While OPEC+ has achieved their aim of reversing the price decline, analysts said on Monday that the current upward trend will not be sustainable.

Oil watchers at the Vienna consultancy JBC Energy pointed out that prices have been supported by massive oil imports into China, which could bring its buying down to normal levels soon as oil becomes more expensive.

On the supply side, some Libyan oil fields are set to restart production soon, while OPEC+ member Mexico opted out of Saturday’s extension deal.

“We cannot shake the feeling that, price-wise, this market has gotten a bit ahead of itself,’’ JBC Energy said in an analysis, predicting that prices will drop unless some other price-pushing factors appear.

Edited By: Halima Sheji/Sadiya Hamza (NAN)
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Oil prices rise on OPEC+ cuts, record China imports



Brent crude was up 51 cents, or 1.2 per cent, at $42.81 per barrel, by 0628 GMT, while United States West Texas Intermediate (WTI) crude rose 32 cents, or 0.8 per cent, to $39.87 a barrel.

Both hit their highest since March 6 earlier in the session, at $43.41 and $40.44, respectively.

Brent has nearly doubled since the Organisation of the Petroleum Exporting Countries (OPEC), Russia and allies, collectively known as OPEC+, agreed in April to cut supply by 9.7 million barrels per day (bpd) during May-June to prop up prices that collapsed due to the coronavirus crisis.

On Saturday, OPEC+ agreed to extend the deal to withdraw almost 10 per cent of global supplies from the market by a third month to end-July.

Following the extension, top exporter Saudi Arabia hiked its monthly crude prices for July.

But Howie Lee, Economist at Singapore bank OCBC, noted that the latest deal had fallen short of market hopes for a three-month extension of output cuts.

He said both benchmarks would require stronger bullish factors to propel prices back to where they were before March 6, when they crashed after OPEC and Russia initially failed to reach an agreement on supply cuts.

“It’s a big gap there; you need a strong conviction to go from $43 to pre-crash levels,’’ Lee said, referring to Brent being above $50 before the March crash.

Low prices have drawn Chinese buyers to boost imports.

Purchases by the world’s largest crude importer rose to an all-time high of 11.3 million bpd in May.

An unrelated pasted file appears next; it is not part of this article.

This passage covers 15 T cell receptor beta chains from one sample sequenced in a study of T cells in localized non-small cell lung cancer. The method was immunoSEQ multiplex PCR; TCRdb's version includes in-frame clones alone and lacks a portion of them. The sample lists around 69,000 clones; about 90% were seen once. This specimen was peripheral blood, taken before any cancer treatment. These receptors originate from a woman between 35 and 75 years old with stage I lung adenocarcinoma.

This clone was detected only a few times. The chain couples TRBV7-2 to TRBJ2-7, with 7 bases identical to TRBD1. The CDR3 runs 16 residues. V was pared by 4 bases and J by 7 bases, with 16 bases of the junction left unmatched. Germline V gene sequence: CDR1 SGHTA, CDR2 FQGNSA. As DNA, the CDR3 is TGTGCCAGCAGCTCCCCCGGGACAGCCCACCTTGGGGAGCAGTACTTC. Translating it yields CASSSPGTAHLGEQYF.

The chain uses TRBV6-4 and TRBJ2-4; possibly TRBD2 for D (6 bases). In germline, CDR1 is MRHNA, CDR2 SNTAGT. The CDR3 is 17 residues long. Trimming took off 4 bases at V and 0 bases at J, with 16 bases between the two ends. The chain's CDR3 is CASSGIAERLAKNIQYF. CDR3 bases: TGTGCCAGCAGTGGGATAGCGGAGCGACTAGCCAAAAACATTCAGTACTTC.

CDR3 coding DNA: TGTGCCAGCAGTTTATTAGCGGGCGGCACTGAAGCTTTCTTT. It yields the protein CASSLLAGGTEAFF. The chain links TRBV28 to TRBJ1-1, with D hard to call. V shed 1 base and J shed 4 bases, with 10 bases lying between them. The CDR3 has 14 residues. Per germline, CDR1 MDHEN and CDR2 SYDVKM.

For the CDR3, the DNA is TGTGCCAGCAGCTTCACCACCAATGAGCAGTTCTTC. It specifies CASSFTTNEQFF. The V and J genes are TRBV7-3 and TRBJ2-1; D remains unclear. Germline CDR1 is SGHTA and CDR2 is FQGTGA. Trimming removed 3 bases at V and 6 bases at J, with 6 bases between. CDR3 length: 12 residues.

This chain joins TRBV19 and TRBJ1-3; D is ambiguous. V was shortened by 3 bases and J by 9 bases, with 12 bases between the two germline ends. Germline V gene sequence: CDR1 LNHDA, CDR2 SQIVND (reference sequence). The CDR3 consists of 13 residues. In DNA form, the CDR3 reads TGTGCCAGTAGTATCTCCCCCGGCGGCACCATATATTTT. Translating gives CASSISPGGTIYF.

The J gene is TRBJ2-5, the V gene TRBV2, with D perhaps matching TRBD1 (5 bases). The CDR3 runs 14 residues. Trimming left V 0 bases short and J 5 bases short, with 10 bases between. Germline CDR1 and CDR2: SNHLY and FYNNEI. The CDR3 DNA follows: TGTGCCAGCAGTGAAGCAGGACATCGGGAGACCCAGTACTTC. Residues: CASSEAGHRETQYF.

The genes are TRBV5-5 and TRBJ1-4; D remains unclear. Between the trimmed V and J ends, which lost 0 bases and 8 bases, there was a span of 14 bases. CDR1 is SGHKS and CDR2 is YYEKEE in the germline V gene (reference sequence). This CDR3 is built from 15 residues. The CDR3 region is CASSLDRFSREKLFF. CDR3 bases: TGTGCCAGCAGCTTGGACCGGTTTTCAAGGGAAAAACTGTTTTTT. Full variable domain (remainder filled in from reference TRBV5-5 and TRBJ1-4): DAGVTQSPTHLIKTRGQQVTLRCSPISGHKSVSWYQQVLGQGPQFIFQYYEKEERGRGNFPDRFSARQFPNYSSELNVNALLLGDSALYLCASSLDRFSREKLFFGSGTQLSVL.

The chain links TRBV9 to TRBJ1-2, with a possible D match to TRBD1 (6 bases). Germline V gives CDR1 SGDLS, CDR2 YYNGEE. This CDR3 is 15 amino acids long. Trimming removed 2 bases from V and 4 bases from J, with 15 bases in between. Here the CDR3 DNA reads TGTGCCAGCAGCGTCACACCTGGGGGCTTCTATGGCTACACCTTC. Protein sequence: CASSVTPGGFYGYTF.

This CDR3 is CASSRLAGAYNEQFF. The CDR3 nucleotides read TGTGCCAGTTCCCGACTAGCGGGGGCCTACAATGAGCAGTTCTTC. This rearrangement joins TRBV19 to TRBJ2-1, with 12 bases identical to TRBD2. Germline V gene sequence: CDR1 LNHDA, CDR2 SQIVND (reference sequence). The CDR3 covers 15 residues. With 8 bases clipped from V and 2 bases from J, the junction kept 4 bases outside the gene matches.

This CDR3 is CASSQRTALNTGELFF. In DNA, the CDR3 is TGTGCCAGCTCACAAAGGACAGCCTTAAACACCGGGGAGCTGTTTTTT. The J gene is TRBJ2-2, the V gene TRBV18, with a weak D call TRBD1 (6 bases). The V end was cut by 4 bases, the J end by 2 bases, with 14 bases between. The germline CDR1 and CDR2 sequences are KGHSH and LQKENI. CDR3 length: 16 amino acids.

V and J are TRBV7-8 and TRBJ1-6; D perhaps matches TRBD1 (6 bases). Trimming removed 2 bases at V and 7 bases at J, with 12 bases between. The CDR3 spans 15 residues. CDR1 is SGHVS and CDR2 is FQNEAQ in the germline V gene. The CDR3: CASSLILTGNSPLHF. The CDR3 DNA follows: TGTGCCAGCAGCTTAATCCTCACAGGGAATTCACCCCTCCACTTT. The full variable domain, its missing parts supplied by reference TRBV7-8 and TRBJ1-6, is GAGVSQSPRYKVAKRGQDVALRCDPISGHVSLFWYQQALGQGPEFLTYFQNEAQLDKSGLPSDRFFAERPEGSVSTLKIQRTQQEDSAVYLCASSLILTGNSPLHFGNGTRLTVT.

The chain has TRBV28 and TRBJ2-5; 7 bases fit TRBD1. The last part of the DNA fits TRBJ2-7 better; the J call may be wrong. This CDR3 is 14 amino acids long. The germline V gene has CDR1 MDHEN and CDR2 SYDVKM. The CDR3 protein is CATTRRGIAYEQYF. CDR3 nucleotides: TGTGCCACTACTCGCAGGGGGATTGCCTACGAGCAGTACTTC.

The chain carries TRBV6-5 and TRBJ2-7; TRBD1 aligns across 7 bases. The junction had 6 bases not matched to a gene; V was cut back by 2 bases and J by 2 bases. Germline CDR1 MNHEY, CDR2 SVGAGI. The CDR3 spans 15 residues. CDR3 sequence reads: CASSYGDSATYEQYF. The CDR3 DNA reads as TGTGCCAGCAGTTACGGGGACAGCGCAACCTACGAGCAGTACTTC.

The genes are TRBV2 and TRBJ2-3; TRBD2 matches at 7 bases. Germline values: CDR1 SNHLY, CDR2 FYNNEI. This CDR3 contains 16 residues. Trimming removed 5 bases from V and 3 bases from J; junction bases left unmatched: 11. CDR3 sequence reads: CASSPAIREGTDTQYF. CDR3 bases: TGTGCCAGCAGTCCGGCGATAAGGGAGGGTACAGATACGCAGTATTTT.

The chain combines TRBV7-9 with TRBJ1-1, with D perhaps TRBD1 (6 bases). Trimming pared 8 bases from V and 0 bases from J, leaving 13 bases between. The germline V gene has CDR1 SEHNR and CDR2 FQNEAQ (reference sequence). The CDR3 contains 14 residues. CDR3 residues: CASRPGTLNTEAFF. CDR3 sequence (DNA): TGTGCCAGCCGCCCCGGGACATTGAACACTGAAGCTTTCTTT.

The OPEC+ move to extend cuts to July is, however, expected to lead to a supply deficit by October, aiding prices in the longer run, OCBC’s Lee added.

Market participants are now eyeing compliance among OPEC members such as Iraq and Nigeria, which exceeded production quotas in May and June, for trading cues, analysts said.

Libya’s supply could also rise soon as two major oilfields have reopened after months of a blockade that shut off most of the country’s production.

“The potential return of Libyan output could also cause considerable challenges for the OPEC leadership,’’ said Helima Croft, Head of Global Commodity Strategy at RBC Capital Markets.

Even as oil prices recovered, they are still well below the costs of most United States shale producers, leading to shutdowns, layoffs and cost-cutting in the world’s largest producer.

The number of operating United States oil and natural gas rigs fell to a record low for a fifth week in a row in the week to June 5, according to data from Baker Hughes Co.

Nearly 30 per cent of the United States offshore oil output was also shut on Friday as tropical storm Cristobal entered the Gulf of Mexico.

The storm weakened to a tropical depression on Monday morning.

Higher oil prices could invite the reinstatement of supply, notably the United States shale, that was planned to be shut-in in June and July, BNP Paribas’ Harry Tchilingurian said.

OPEC+ faces a Catch-22 situation,’’ he said.

“The resumption of output … may moderate the pace of rebalancing of the oil market.’’


Edited By: Abdulfatah Babatunde (NAN)
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Libya’s largest oil field reopened: National Oil Corporation




NOC confirms the return of production at the Sharara oilfield south of the country, after lengthy negotiations by the NOC to reopen the Hamada valve, which had been illegally closed in January,” NOC said in a statement.

NOC said production will start at a capacity of 30,000 barrels per day, with the full capacity production expected within 90 days due to the damages resulted by shutdown.

“The Libyan economy has suffered enough from the illegal blockades, and we hope that the restart of production at the Sharara oilfield will be the first step to revive the Libyan oil and gas sector and prevent an economic collapse in Libya,” said NOC chairman Mustafa Sanalla.

Tribal leaders in eastern Libya closed oil ports and fields in January, accusing the Tripoli-based UN-backed government of using oil revenues to support armed groups against the eastern-based army.

The closure of the oilfields and ports have caused losses of more than 5.2 billion United States dollars so far, NOC confirmed.